This Friday, Angus Stone will release his fourth solo album. It is, however, on a technicality. Smooth Big Cat will mark his second studio album under the moniker of Dope Lemon, which he adapted back in 2016.
Prior to that, however, he released an additional two solo LPs – one under the nom de plume of Lady of the Sunshine in 2009, and one under his real name in 2012. The music Stone has made outside of his best-known collaborations with sister Julia has taken several turns and ultimately carved into its own niche – and no matter what name you put on it, Stone himself is glad that the through-line of all of them is his own creative idiosyncrasies.
“Each time you step into the studio, and you listen back to this thing that you’ve created, the way you feel at the end is always so different,” he says. “With Dope Lemon, it had this really magical feel to it. I knew it had to be special. When I look back on the last solo album [2012’s Broken Brights], I see that album as being really personal. It was tapping into a lot of what was going on in my life. The difference with Dope Lemon is that it’s more about storytelling. The subjects change a lot with each song. Fundamentally, Dope Lemon is about exploration. There’s a really free-flowing feel of adventure there. When I hear these songs back, or when I’m playing them live, I feel like they’re ones I can get lost in.”
Smooth Big Cat comes just over three years after the last Dope Lemon LP, Honey Bones, and just under two years after the last Angus & Julia Stone album, Snow. Even with a demanding touring schedule across both projects which has taken Stone across the globe on extensive jaunts, the creative process has still been as organic and flowing as ever.
“We came to the end of that album cycle for Snow about midway through last year,” he says. “Once you’ve been touring for that long, you’ve got to come to that crossroads and make a decision.”
“You can come off the road, go find somewhere to lie down, sleep for ages and be invisible to the world for a while. The other option is that you get that energy back, and you want to keep those creative juices flowing a little bit longer. That’s what happened with me and Smooth Big Cat – I found there were still some things I wanted to say and sing about after Snow, so I got on the phone to my engineer and started putting it all together.”
The album was a unique experience for Stone in many ways. While he is normally surrounded by musicians in the studio when working with Julia, Smooth Big Cat features just two people: engineer Jordan Power recording and mixing it, and Stone on everything else – including production. It’s a career first for the normally collaborative musician, and upon looking back at his handiwork, it’s a decision he’s glad he made.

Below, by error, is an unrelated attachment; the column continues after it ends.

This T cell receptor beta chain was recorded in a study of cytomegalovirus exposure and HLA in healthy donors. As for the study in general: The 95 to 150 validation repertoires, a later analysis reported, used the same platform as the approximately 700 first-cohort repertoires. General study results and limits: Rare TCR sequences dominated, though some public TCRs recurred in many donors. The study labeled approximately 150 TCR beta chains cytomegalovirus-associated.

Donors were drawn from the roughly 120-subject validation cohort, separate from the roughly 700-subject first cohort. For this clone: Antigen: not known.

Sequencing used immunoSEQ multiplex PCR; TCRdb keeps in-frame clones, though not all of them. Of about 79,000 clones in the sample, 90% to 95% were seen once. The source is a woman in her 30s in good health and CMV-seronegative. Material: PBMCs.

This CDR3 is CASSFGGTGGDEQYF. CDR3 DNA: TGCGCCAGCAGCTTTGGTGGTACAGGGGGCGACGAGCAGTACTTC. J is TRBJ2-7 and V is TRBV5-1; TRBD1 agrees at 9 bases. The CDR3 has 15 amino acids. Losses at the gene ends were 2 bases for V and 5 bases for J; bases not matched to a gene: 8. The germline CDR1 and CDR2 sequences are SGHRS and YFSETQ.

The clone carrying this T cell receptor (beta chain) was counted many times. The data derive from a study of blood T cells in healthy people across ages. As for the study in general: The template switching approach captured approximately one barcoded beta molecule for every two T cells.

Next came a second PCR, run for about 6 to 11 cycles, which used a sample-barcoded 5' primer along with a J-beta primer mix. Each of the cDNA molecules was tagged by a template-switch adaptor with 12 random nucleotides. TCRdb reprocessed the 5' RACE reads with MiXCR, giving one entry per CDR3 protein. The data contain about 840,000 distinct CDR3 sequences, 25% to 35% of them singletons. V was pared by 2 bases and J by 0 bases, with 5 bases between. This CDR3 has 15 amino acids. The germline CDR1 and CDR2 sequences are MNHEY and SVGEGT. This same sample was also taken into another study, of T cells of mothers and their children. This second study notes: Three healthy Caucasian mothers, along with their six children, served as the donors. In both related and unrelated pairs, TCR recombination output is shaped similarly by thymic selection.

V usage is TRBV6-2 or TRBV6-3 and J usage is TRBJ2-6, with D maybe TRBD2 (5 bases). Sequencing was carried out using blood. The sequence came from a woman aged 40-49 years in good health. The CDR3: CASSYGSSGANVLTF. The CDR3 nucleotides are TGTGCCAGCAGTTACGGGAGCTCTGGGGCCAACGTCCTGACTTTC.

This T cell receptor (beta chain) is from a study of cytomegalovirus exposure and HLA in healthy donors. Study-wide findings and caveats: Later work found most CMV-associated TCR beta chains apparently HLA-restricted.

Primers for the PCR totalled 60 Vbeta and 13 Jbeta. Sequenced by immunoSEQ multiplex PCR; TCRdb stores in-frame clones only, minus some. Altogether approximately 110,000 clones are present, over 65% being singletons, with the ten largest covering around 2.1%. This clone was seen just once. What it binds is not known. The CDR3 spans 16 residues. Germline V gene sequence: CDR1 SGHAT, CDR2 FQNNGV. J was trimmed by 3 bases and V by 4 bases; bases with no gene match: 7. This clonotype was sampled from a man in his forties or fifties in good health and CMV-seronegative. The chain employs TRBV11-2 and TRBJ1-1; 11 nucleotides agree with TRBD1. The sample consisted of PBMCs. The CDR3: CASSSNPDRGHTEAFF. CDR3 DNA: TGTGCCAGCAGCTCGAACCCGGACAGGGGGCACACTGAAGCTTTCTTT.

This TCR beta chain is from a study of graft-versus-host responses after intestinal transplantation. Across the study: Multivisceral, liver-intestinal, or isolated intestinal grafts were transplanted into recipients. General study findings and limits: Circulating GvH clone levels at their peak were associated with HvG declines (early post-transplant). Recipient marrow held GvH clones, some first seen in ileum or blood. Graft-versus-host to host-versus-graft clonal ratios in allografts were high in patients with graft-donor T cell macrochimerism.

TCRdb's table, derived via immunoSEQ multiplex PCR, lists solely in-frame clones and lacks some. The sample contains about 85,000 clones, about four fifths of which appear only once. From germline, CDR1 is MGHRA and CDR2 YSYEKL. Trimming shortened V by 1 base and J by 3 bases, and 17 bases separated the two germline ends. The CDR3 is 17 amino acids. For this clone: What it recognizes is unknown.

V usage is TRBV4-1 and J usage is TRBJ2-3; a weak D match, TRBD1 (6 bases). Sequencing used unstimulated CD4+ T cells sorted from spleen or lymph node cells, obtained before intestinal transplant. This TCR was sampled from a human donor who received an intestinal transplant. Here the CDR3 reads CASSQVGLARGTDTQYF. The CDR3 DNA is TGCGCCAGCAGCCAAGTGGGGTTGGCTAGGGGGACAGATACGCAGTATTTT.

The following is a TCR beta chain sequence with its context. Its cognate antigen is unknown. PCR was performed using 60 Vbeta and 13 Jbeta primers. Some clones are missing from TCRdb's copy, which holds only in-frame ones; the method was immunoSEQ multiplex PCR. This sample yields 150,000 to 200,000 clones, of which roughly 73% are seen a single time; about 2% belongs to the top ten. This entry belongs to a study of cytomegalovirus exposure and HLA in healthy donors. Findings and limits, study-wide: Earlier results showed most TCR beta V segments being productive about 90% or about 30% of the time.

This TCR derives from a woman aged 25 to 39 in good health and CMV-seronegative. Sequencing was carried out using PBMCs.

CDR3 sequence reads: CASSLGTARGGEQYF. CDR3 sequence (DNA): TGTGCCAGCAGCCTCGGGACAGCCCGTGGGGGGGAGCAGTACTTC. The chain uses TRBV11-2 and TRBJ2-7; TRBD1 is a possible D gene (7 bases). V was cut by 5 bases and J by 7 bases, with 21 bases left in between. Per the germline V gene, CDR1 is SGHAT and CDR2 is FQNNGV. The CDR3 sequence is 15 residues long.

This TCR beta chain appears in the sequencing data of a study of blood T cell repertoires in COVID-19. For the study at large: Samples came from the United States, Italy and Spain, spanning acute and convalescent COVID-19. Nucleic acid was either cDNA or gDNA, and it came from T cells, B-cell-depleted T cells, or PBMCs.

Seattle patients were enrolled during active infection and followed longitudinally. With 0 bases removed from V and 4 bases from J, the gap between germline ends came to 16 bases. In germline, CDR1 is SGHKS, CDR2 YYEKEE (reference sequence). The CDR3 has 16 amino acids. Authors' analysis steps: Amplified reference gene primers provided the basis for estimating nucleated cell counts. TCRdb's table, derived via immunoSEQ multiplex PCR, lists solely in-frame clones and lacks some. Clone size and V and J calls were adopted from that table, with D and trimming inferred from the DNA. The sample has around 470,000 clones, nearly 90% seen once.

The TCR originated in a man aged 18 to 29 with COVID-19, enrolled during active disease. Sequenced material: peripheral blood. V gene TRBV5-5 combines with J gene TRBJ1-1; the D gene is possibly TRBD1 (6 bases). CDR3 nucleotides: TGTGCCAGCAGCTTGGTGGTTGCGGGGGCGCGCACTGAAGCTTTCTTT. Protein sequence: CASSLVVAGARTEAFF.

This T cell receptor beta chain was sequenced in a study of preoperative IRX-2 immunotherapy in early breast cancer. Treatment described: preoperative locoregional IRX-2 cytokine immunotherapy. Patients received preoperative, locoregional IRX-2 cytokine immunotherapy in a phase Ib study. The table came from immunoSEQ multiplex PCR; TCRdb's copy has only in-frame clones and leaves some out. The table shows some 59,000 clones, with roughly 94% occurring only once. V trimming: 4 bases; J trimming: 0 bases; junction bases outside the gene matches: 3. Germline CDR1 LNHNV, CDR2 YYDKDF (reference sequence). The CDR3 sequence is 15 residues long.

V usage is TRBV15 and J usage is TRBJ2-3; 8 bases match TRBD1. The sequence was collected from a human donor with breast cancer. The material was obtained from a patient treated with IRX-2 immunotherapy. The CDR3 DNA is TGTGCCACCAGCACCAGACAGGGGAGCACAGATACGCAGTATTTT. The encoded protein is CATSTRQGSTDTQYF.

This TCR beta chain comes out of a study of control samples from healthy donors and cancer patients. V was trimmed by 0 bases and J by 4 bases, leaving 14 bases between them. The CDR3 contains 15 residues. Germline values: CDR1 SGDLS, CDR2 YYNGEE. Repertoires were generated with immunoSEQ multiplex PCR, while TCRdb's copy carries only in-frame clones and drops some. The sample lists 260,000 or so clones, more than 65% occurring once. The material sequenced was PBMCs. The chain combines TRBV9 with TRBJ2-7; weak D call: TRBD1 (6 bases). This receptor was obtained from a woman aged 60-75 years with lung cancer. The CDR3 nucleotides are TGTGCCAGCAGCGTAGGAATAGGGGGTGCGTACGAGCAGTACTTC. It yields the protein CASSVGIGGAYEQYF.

“When I listen to it I can really hear my brushstroke, if you will,” says Stone. “It’s 100 per cent from me, and I can feel all of that coming through the music. I think there’s something very special about that.”
Stone has already established himself as an avid multi-instrumentalist in the past – aside from the guitar and banjo he’s played across his albums, he is also a keen piano player (“a lot of this record actually began with me sitting down at the piano,” he adds) and got to show off his bass skills on Angus & Julia’s 2017 smash hit ‘Chateau’. The biggest stumbling block, then, came when Stone made his way over to the drum kit for the first time on record.
“I don’t really play too much of the drums normally,” he says. “It was definitely something new. I was talking about it with a friend the other day, actually. What I found out is that if you become skilled at one instrument and you have an open mind, you can apply that universally when you sit down at any instrument.
“As long as you have rhythm, you have feel, and you can melt into a mood, that’s all that really matters. It’s all about finding that pocket and just falling into it. I found that a lot with making this record – I feel like I had to, in a way. It’s all a part of the craft.”
The album continues on the jangly, lackadaisical nature that typified Honey Bones, but with a new undercurrent of electricity running through it. There’s a slinky groove that locks in from the opening moments of ‘Hey You’ and remains intact for the album’s remainder. Its flowing nature is reflective of its creative process: “There weren’t too many walls that came up,” Stone testifies.
“It was very much an open road. Sure, there were days where I was a little fatigued after creating for two months straight – but you’ve got to let that happen, rather than fight it. A change of work is the best rest. I’m constantly learning in the studio, and I love the evolution of it. This is my life, and I’m totally dedicated to what this is.” He pauses for a moment, reflecting on his words, before concluding: “It’s a really beautiful thing.”
Big Smooth Cat is out on Friday July 12 via BMG. Catch Dope Lemon at Splendour in the Grass on Saturday July 20 and Palais Theatre on Friday August 9. Head to the Secret Sounds website for tickets.